A thick fence, surveillance cameras, and armed guards protect the U.S. Embassy in
From the Bush Administration’s perspective, that turns out to mean Morales’s opponents. Declassified documents and interviews on the ground in Bolivia prove that the Bush Administration is using U.S. taxpayers’ money to undermine the Morales government and coopt the country’s dynamic social movements—just as it has tried to do recently in Venezuela and traditionally throughout Latin America.
Much of that money is going through the U.S. Agency for International Development (USAID). In July 2002, a declassified message from the U.S. embassy in Bolivia to Washington included the following message: “A planned USAID political party reform project aims at implementing an existing Bolivian law that would . . . over the long run, help build moderate, pro-democracy political parties that can serve as a counterweight to the radical MAS or its successors.” MAS refers to Morales’s party, which, in English, stands for Movement Toward Socialism.
Morales won the presidency in December 2005 with 54 percent of the vote, but five regional governments went to rightwing politicians. After Morales’s victory, USAID, through its Office of Transition Initiatives, decided “to provide support to fledgling regional governments,” USAID documents reveal.
Throughout 2006, four of these five resource-rich lowland departments pushed for greater autonomy from the Morales-led central government, often threatening to secede from the nation.
“USAID helps with the process of decentralization,” says Jose Carvallo, a press spokesperson for the main rightwing opposition political party, Democratic and Social Power. “They help with improving democracy in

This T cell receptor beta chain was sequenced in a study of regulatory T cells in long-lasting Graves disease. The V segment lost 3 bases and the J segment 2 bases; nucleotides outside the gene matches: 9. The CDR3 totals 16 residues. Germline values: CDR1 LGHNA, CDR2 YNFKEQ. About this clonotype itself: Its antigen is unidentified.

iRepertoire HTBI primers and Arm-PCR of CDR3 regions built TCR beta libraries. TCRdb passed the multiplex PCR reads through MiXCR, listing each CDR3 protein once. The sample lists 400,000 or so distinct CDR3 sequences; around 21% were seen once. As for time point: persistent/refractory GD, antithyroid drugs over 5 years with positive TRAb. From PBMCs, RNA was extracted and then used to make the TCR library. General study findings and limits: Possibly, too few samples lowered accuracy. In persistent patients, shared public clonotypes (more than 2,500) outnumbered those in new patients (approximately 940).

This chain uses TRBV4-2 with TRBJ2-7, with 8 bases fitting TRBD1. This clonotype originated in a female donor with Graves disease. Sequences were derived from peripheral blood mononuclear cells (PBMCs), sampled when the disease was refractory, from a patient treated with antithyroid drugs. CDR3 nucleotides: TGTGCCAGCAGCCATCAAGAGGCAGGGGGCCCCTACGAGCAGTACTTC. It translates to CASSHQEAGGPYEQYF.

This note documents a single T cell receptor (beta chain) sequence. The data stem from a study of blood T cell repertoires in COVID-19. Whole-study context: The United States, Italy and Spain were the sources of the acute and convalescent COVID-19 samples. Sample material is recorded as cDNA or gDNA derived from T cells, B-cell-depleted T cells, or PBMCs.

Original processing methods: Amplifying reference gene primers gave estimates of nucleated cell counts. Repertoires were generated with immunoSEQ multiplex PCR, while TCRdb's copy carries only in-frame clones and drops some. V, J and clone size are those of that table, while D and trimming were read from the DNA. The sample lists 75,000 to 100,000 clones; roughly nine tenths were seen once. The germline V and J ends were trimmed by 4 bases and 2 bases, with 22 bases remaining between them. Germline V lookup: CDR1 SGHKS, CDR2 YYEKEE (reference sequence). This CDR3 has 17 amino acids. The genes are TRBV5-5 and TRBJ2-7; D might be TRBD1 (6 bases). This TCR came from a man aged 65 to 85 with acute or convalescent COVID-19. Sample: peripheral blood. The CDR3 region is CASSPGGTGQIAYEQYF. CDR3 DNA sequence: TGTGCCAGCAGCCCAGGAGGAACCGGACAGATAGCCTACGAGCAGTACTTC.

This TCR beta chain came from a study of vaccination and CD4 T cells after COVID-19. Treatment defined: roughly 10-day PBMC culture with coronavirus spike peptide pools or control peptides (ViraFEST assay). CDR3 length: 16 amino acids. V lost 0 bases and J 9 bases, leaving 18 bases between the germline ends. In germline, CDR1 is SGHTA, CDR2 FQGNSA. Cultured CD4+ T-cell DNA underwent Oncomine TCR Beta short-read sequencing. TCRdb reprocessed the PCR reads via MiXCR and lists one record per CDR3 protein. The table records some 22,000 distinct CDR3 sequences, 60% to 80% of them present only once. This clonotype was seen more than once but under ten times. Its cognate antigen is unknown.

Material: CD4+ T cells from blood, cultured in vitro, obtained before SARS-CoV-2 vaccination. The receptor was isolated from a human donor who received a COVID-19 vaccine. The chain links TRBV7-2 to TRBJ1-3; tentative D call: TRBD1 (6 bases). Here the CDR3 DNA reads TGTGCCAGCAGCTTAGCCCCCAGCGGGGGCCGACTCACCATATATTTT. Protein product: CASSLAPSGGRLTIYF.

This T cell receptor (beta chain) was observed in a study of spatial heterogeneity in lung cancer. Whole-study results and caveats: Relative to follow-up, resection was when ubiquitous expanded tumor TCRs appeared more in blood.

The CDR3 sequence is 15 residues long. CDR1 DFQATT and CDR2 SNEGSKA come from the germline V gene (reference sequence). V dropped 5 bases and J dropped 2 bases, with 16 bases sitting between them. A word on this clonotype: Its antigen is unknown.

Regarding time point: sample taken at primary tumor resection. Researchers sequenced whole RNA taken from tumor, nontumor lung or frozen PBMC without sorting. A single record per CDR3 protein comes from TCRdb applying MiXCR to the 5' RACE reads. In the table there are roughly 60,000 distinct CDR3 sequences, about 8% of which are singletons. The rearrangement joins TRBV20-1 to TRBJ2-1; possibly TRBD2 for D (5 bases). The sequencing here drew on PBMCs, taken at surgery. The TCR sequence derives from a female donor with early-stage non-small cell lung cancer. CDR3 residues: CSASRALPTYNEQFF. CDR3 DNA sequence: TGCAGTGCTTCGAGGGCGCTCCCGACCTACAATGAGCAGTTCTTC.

“The U.S. Embassy is helping this opposition,” agrees Raul Prada, who works for Morales’s party. Prada is sitting down in a crowded
In August 2007, Morales told a diplomatic gathering in
“There is absolutely no truth to any allegation that the U.S. is using its aid funds to try and influence the political process or in any way undermine the government,” says State Department deputy spokesman Tom Casey. USAID officials point out that this support has gone to all Bolivian governors, not just those in the opposition. Despite Casey’s assertion, this funding has been controversial. On October 10,
To find out how this played out on the ground, I meet with El Alto-based journalist Julio Mamani in the Regional Workers’ Center in his city, which neighbors
“There was a lot of rebellious ideology and organizational power in El Alto in 2003,” Mamani explains, referring to the populist uprising that overthrew President Gonzalo Sánchez de Lozada. “So USAID strengthened its presence in El Alto, and focused their funding and programs on developing youth leadership. Their style of leadership was not based on the radical demands of the city or the horizontal leadership styles of the unions. They wanted to push these new leaders away from the city’s unions and into hierarchical government positions.”
The USAID programs demobilized the youth. “USAID always took advantage of the poverty of the people,” Mamani says. “They even put up USAID flags in areas alongside the Bolivian flag and the wiphala.”
It was not hard to find other stories of what the
That same year, the NED funded another $110,134 to groups in
The U.S. Embassy even appears to be using Fulbright scholars in its effort to undermine the Bolivian government. One Fulbright scholar in
After finding out about the negative work the
They put me in touch with Wilma Rocha, the boss at a clothing factory in El Alto called Club de Madres Nueva Esperanza (Mothers’ Club of New Hope). A USAID consultant worked in the factory in 2005-2006, offering advice on management issues and facilitating the export of the business’s clothing to
Ten female employees are knitting at a table in the corner of a vast pink factory room full of dozens of empty sewing machines. “For three months we’ve barely had any work at all,” one of the women explains while Rocha waits at a distance. “When we do get paychecks, the pay is horrible.” I ask for her name, but she says she can’t give it to me. “If the boss finds out we are being critical, she’ll beat us.”
Benjamin Dangl is the author of “The Price of Fire: Resource Wars and Social Movements in
Republished from Progressive Magazine